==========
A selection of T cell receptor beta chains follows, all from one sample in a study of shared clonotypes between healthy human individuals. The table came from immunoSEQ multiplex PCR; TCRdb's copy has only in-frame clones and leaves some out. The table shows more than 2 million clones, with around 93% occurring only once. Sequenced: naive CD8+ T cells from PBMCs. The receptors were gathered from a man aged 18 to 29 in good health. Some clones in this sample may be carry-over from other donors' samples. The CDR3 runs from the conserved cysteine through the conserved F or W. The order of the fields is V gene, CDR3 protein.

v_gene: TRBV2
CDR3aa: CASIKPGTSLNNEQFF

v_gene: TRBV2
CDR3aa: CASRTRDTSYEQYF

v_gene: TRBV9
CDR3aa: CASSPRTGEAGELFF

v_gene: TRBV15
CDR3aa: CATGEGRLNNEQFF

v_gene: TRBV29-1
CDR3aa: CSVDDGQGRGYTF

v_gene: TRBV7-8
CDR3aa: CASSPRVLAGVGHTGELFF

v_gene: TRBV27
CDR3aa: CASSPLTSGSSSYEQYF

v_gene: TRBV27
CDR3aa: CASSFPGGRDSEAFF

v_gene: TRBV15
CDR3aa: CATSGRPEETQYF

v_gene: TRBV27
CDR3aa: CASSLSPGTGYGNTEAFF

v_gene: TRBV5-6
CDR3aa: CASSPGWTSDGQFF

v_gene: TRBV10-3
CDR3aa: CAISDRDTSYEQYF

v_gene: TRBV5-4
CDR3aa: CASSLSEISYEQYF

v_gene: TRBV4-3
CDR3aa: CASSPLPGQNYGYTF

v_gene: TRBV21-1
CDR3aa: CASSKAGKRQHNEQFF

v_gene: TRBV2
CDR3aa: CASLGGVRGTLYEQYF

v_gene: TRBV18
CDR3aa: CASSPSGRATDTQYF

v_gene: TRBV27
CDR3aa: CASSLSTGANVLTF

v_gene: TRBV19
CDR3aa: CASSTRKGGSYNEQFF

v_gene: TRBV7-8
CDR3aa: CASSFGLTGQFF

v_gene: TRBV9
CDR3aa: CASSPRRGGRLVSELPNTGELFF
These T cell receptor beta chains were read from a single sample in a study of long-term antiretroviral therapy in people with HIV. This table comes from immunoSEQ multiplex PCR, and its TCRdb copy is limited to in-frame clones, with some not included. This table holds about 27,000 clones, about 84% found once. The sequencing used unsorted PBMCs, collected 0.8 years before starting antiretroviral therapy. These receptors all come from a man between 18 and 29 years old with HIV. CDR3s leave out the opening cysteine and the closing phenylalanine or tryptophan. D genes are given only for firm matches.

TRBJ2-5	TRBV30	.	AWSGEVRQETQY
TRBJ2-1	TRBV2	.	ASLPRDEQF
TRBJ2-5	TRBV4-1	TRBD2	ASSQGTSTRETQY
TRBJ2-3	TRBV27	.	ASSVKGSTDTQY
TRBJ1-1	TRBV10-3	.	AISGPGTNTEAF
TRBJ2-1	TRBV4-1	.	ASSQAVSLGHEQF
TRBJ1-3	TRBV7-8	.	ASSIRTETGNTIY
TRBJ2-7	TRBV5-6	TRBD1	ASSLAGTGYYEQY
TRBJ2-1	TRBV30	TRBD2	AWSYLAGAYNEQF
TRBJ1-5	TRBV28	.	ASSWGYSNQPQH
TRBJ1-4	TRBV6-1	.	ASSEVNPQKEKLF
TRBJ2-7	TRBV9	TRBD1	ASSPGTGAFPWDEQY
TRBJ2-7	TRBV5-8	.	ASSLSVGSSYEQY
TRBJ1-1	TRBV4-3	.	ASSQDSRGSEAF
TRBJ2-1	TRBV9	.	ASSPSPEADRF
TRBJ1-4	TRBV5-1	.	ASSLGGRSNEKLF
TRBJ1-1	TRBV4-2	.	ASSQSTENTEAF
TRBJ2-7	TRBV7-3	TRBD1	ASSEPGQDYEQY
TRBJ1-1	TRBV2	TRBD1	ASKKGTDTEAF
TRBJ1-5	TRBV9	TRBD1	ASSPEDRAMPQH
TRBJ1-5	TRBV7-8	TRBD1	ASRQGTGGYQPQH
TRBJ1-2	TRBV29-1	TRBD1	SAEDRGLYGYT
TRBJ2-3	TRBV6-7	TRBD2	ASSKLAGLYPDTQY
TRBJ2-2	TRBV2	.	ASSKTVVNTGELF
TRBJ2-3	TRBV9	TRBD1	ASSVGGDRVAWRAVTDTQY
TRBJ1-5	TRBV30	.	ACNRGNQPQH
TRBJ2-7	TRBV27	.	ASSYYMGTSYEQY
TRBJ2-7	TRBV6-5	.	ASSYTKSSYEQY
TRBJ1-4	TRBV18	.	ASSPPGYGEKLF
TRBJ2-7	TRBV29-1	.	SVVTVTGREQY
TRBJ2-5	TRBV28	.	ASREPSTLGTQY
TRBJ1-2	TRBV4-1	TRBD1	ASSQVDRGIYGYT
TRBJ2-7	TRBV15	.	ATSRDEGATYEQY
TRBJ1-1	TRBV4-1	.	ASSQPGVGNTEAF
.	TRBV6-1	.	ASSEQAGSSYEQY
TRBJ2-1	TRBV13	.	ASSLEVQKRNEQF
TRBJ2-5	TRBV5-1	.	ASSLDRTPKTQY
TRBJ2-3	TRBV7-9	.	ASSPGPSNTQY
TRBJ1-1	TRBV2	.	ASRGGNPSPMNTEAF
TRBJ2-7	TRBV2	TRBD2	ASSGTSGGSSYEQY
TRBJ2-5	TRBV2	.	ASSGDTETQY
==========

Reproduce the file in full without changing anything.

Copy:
A selection of T cell receptor beta chains follows, all from one sample in a study of shared clonotypes between healthy human individuals. The table came from immunoSEQ multiplex PCR; TCRdb's copy has only in-frame clones and leaves some out. The table shows more than 2 million clones, with around 93% occurring only once. Sequenced: naive CD8+ T cells from PBMCs. The receptors were gathered from a man aged 18 to 29 in good health. Some clones in this sample may be carry-over from other donors' samples. The CDR3 runs from the conserved cysteine through the conserved F or W. The order of the fields is V gene, CDR3 protein.

v_gene: TRBV2
CDR3aa: CASIKPGTSLNNEQFF

v_gene: TRBV2
CDR3aa: CASRTRDTSYEQYF

v_gene: TRBV9
CDR3aa: CASSPRTGEAGELFF

v_gene: TRBV15
CDR3aa: CATGEGRLNNEQFF

v_gene: TRBV29-1
CDR3aa: CSVDDGQGRGYTF

v_gene: TRBV7-8
CDR3aa: CASSPRVLAGVGHTGELFF

v_gene: TRBV27
CDR3aa: CASSPLTSGSSSYEQYF

v_gene: TRBV27
CDR3aa: CASSFPGGRDSEAFF

v_gene: TRBV15
CDR3aa: CATSGRPEETQYF

v_gene: TRBV27
CDR3aa: CASSLSPGTGYGNTEAFF

v_gene: TRBV5-6
CDR3aa: CASSPGWTSDGQFF

v_gene: TRBV10-3
CDR3aa: CAISDRDTSYEQYF

v_gene: TRBV5-4
CDR3aa: CASSLSEISYEQYF

v_gene: TRBV4-3
CDR3aa: CASSPLPGQNYGYTF

v_gene: TRBV21-1
CDR3aa: CASSKAGKRQHNEQFF

v_gene: TRBV2
CDR3aa: CASLGGVRGTLYEQYF

v_gene: TRBV18
CDR3aa: CASSPSGRATDTQYF

v_gene: TRBV27
CDR3aa: CASSLSTGANVLTF

v_gene: TRBV19
CDR3aa: CASSTRKGGSYNEQFF

v_gene: TRBV7-8
CDR3aa: CASSFGLTGQFF

v_gene: TRBV9
CDR3aa: CASSPRRGGRLVSELPNTGELFF
These T cell receptor beta chains were read from a single sample in a study of long-term antiretroviral therapy in people with HIV. This table comes from immunoSEQ multiplex PCR, and its TCRdb copy is limited to in-frame clones, with some not included. This table holds about 27,000 clones, about 84% found once. The sequencing used unsorted PBMCs, collected 0.8 years before starting antiretroviral therapy. These receptors all come from a man between 18 and 29 years old with HIV. CDR3s leave out the opening cysteine and the closing phenylalanine or tryptophan. D genes are given only for firm matches.

TRBJ2-5	TRBV30	.	AWSGEVRQETQY
TRBJ2-1	TRBV2	.	ASLPRDEQF
TRBJ2-5	TRBV4-1	TRBD2	ASSQGTSTRETQY
TRBJ2-3	TRBV27	.	ASSVKGSTDTQY
TRBJ1-1	TRBV10-3	.	AISGPGTNTEAF
TRBJ2-1	TRBV4-1	.	ASSQAVSLGHEQF
TRBJ1-3	TRBV7-8	.	ASSIRTETGNTIY
TRBJ2-7	TRBV5-6	TRBD1	ASSLAGTGYYEQY
TRBJ2-1	TRBV30	TRBD2	AWSYLAGAYNEQF
TRBJ1-5	TRBV28	.	ASSWGYSNQPQH
TRBJ1-4	TRBV6-1	.	ASSEVNPQKEKLF
TRBJ2-7	TRBV9	TRBD1	ASSPGTGAFPWDEQY
TRBJ2-7	TRBV5-8	.	ASSLSVGSSYEQY
TRBJ1-1	TRBV4-3	.	ASSQDSRGSEAF
TRBJ2-1	TRBV9	.	ASSPSPEADRF
TRBJ1-4	TRBV5-1	.	ASSLGGRSNEKLF
TRBJ1-1	TRBV4-2	.	ASSQSTENTEAF
TRBJ2-7	TRBV7-3	TRBD1	ASSEPGQDYEQY
TRBJ1-1	TRBV2	TRBD1	ASKKGTDTEAF
TRBJ1-5	TRBV9	TRBD1	ASSPEDRAMPQH
TRBJ1-5	TRBV7-8	TRBD1	ASRQGTGGYQPQH
TRBJ1-2	TRBV29-1	TRBD1	SAEDRGLYGYT
TRBJ2-3	TRBV6-7	TRBD2	ASSKLAGLYPDTQY
TRBJ2-2	TRBV2	.	ASSKTVVNTGELF
TRBJ2-3	TRBV9	TRBD1	ASSVGGDRVAWRAVTDTQY
TRBJ1-5	TRBV30	.	ACNRGNQPQH
TRBJ2-7	TRBV27	.	ASSYYMGTSYEQY
TRBJ2-7	TRBV6-5	.	ASSYTKSSYEQY
TRBJ1-4	TRBV18	.	ASSPPGYGEKLF
TRBJ2-7	TRBV29-1	.	SVVTVTGREQY
TRBJ2-5	TRBV28	.	ASREPSTLGTQY
TRBJ1-2	TRBV4-1	TRBD1	ASSQVDRGIYGYT
TRBJ2-7	TRBV15	.	ATSRDEGATYEQY
TRBJ1-1	TRBV4-1	.	ASSQPGVGNTEAF
.	TRBV6-1	.	ASSEQAGSSYEQY
TRBJ2-1	TRBV13	.	ASSLEVQKRNEQF
TRBJ2-5	TRBV5-1	.	ASSLDRTPKTQY
TRBJ2-3	TRBV7-9	.	ASSPGPSNTQY
TRBJ1-1	TRBV2	.	ASRGGNPSPMNTEAF
TRBJ2-7	TRBV2	TRBD2	ASSGTSGGSSYEQY
TRBJ2-5	TRBV2	.	ASSGDTETQY